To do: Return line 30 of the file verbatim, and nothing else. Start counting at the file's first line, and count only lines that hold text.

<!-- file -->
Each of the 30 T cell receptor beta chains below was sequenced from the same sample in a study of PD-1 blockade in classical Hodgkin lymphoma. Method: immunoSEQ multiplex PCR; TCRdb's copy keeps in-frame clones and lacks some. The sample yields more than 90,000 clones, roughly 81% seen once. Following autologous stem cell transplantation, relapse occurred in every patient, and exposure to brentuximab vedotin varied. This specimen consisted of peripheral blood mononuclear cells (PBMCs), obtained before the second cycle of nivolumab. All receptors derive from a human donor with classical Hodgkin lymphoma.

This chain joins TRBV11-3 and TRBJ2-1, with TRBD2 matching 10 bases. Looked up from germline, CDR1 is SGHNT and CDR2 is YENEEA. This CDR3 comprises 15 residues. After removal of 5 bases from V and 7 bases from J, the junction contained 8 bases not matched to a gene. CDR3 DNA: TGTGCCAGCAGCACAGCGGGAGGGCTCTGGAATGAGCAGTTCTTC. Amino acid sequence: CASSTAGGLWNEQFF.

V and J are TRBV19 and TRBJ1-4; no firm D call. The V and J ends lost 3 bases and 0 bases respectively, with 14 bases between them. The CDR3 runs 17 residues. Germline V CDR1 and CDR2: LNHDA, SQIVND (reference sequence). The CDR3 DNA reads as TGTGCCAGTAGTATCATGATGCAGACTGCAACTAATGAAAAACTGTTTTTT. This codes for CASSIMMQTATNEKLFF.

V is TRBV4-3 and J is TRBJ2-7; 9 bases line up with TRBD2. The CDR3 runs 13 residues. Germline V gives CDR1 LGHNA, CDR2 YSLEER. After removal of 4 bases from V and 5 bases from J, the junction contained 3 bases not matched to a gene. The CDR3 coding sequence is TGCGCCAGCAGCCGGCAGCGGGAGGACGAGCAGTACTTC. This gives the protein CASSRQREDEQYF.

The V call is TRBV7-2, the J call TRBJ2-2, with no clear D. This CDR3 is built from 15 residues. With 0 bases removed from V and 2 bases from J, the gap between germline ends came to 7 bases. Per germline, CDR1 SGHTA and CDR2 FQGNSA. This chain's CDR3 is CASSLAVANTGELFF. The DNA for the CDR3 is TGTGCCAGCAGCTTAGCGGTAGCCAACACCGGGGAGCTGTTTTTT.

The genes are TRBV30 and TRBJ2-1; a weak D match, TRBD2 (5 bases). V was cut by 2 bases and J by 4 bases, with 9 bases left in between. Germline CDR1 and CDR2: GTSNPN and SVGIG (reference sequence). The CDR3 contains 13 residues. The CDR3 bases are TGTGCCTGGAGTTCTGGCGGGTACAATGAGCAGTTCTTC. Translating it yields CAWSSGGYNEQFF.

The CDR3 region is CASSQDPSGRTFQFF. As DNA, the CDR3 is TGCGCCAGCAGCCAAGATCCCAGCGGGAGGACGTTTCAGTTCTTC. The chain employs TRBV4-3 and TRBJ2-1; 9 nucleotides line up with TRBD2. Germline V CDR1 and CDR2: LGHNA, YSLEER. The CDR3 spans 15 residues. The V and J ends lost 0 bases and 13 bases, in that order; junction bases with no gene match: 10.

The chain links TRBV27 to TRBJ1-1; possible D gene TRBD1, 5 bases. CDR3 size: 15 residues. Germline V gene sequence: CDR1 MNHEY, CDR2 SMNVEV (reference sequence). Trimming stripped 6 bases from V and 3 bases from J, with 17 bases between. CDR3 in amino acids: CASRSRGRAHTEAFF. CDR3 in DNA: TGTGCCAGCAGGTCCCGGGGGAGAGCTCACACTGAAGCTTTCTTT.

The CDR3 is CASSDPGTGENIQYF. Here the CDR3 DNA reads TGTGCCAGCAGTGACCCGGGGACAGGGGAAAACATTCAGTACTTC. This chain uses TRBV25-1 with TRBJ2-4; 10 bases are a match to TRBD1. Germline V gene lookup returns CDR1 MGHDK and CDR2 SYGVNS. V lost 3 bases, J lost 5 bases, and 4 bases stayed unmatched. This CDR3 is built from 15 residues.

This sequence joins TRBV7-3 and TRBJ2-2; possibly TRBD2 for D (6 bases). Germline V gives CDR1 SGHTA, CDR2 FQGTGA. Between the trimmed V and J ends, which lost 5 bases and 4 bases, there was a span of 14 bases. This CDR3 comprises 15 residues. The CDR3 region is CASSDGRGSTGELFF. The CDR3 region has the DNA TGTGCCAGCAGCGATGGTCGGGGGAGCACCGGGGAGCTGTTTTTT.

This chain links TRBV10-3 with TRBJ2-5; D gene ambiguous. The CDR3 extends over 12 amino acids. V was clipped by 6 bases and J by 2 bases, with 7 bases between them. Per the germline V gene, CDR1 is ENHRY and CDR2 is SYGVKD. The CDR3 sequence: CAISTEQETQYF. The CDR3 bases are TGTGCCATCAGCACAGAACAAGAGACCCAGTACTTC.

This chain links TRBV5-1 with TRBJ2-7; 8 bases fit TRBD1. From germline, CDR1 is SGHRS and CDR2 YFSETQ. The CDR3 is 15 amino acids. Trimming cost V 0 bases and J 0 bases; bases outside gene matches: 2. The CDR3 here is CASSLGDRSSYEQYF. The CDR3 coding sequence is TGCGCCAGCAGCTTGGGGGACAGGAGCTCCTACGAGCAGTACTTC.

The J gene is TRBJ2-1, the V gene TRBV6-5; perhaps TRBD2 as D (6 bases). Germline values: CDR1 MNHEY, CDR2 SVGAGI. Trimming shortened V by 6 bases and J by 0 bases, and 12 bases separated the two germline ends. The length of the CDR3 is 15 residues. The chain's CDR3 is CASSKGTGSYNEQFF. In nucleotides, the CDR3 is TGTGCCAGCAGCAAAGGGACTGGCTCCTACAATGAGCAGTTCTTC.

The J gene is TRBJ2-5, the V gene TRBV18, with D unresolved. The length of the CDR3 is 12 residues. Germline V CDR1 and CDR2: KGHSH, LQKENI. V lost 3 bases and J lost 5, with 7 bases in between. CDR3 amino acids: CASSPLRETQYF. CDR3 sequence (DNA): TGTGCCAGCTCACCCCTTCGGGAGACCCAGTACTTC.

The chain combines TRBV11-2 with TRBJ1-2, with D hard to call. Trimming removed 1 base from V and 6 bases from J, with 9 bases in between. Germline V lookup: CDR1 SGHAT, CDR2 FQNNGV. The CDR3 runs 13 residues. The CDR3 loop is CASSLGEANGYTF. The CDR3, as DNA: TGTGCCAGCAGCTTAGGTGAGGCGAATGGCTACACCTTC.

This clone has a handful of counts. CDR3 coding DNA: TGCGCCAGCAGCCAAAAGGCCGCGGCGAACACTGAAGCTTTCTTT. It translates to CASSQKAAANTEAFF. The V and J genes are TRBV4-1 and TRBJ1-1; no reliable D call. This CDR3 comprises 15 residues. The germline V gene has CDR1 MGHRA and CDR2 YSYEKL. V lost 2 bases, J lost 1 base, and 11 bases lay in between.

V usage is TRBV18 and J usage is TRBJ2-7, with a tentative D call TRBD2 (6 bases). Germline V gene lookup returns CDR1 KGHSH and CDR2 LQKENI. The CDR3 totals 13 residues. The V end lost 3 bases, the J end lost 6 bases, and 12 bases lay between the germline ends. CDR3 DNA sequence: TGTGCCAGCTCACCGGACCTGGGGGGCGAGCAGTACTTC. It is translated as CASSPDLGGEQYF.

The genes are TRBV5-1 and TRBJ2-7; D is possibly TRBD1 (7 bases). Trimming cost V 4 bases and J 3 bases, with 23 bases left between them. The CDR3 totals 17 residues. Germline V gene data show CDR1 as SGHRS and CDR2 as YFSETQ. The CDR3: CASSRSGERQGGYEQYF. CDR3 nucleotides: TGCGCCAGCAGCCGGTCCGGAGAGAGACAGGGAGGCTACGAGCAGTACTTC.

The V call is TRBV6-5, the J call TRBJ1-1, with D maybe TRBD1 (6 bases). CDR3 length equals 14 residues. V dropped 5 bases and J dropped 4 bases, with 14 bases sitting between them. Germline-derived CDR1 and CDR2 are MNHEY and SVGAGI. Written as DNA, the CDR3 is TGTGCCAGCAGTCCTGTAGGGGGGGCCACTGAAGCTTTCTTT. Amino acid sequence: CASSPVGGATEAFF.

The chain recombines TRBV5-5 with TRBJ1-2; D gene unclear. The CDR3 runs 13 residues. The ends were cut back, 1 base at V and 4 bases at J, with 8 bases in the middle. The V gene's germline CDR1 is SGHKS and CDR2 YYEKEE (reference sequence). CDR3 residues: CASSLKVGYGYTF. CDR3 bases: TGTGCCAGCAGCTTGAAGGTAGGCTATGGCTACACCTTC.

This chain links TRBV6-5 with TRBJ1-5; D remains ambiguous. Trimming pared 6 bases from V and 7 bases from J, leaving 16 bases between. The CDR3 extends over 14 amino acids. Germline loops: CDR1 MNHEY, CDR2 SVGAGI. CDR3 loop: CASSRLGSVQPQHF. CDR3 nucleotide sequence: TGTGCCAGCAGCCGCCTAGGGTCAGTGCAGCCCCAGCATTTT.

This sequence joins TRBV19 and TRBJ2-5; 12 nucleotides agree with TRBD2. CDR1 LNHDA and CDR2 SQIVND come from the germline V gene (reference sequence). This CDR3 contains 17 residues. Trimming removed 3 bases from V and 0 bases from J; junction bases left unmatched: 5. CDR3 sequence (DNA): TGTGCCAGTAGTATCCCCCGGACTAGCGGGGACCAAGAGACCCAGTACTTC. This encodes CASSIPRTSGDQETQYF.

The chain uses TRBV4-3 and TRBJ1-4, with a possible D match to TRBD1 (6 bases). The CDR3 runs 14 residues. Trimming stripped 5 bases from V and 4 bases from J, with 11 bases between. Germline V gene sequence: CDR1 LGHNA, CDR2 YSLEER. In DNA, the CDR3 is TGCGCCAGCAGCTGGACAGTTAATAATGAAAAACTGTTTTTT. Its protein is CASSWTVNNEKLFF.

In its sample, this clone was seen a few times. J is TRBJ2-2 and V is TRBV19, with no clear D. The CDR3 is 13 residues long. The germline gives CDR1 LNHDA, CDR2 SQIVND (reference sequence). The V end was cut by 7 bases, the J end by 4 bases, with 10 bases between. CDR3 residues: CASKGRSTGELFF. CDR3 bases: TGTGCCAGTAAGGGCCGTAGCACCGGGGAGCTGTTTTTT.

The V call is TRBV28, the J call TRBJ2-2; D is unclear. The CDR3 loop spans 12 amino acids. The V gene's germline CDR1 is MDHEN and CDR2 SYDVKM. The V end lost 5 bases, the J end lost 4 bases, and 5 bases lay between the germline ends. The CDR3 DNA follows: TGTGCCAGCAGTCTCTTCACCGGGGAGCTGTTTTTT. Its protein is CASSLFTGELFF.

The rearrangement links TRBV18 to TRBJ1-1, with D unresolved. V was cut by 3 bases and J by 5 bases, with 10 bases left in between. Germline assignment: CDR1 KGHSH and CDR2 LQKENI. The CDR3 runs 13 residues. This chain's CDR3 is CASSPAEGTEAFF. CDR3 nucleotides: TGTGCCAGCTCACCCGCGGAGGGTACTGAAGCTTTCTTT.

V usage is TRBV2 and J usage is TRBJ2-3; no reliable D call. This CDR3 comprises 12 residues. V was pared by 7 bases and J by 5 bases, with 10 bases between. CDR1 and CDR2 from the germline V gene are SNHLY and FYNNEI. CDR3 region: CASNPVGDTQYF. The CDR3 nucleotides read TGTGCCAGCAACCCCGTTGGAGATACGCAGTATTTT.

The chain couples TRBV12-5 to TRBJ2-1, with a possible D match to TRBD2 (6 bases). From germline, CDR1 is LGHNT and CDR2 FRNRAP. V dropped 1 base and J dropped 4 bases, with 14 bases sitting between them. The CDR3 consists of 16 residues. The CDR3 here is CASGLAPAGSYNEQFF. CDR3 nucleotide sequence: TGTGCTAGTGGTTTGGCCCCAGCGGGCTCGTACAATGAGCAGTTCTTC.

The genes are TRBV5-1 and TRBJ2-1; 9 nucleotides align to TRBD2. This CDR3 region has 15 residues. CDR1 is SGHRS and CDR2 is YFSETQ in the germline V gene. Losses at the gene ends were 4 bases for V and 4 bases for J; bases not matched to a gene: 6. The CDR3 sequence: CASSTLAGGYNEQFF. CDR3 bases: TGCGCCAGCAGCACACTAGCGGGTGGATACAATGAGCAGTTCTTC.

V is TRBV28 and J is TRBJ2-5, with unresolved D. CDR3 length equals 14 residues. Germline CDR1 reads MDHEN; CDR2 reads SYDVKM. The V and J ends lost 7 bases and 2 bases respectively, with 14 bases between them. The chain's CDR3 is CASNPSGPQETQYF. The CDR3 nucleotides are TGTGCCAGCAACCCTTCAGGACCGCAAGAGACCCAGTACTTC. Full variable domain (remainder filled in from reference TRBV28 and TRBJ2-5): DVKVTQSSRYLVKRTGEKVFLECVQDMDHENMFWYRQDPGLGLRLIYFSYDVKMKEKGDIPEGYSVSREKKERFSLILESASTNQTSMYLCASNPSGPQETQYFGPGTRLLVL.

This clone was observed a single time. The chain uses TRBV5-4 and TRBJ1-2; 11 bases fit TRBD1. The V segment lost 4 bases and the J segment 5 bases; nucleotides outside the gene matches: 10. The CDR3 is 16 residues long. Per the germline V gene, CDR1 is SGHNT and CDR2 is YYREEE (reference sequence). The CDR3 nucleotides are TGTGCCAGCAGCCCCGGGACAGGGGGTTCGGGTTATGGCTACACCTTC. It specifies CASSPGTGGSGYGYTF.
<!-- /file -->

V is TRBV28 and J is TRBJ2-5, with unresolved D. CDR3 length equals 14 residues. Germline CDR1 reads MDHEN; CDR2 reads SYDVKM. The V and J ends lost 7 bases and 2 bases respectively, with 14 bases between them. The chain's CDR3 is CASNPSGPQETQYF. The CDR3 nucleotides are TGTGCCAGCAACCCTTCAGGACCGCAAGAGACCCAGTACTTC. Full variable domain (remainder filled in from reference TRBV28 and TRBJ2-5): DVKVTQSSRYLVKRTGEKVFLECVQDMDHENMFWYRQDPGLGLRLIYFSYDVKMKEKGDIPEGYSVSREKKERFSLILESASTNQTSMYLCASNPSGPQETQYFGPGTRLLVL.